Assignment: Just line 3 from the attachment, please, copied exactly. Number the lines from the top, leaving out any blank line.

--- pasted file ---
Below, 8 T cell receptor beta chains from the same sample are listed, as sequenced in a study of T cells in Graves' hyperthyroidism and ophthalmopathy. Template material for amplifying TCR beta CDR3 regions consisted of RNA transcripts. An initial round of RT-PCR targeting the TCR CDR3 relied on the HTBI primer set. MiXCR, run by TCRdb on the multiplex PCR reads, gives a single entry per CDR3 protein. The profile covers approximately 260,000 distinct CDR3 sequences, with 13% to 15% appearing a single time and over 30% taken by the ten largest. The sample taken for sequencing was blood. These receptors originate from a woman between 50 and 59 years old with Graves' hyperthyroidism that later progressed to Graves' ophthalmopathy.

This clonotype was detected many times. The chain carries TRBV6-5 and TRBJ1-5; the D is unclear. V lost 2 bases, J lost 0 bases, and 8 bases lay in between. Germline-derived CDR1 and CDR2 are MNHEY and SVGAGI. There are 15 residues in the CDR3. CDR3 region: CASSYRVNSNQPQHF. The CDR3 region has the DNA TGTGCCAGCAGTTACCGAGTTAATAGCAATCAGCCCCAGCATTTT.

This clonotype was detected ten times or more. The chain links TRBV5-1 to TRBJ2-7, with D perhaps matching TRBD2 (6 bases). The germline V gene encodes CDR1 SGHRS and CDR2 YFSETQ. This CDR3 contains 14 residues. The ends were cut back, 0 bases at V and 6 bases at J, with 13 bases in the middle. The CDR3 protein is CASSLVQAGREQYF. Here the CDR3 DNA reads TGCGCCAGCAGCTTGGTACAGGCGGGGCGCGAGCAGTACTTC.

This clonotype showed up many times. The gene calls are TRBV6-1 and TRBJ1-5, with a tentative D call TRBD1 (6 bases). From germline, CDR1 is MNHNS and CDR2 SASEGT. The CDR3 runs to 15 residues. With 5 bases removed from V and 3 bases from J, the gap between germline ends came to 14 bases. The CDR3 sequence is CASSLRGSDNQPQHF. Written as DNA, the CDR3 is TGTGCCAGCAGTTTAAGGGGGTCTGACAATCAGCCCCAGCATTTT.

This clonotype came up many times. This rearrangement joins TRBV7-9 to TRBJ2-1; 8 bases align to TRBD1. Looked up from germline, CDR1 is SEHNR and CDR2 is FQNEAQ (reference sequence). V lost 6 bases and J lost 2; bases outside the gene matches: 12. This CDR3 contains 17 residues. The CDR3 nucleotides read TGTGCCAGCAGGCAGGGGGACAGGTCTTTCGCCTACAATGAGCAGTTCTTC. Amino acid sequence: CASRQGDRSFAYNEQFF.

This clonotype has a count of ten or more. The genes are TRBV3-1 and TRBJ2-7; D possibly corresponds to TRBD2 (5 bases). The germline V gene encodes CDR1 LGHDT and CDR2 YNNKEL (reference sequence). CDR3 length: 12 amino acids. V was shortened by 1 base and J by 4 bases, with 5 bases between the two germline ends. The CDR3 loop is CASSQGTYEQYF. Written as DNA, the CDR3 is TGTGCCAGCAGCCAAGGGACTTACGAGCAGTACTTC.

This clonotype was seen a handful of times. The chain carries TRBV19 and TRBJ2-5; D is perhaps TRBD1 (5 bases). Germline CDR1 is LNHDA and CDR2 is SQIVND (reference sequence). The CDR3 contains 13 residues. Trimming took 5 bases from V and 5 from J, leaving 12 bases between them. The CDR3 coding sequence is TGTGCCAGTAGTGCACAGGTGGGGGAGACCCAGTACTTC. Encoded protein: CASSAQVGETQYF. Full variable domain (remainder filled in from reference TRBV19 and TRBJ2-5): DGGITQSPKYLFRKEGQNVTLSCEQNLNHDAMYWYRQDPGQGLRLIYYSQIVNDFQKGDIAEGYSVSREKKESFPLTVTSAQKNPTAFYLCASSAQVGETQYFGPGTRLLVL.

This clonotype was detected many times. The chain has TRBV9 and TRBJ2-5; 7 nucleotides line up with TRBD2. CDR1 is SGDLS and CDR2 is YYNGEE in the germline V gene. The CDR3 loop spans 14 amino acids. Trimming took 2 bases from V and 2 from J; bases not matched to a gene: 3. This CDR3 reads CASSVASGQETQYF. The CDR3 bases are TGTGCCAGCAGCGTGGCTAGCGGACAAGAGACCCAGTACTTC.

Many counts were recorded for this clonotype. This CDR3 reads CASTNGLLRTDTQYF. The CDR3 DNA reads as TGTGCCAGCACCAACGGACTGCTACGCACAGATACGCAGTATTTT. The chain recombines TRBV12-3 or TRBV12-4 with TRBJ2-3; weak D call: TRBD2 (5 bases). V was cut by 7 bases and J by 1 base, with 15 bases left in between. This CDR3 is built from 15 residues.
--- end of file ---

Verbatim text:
This clonotype was detected ten times or more. The chain links TRBV5-1 to TRBJ2-7, with D perhaps matching TRBD2 (6 bases). The germline V gene encodes CDR1 SGHRS and CDR2 YFSETQ. This CDR3 contains 14 residues. The ends were cut back, 0 bases at V and 6 bases at J, with 13 bases in the middle. The CDR3 protein is CASSLVQAGREQYF. Here the CDR3 DNA reads TGCGCCAGCAGCTTGGTACAGGCGGGGCGCGAGCAGTACTTC.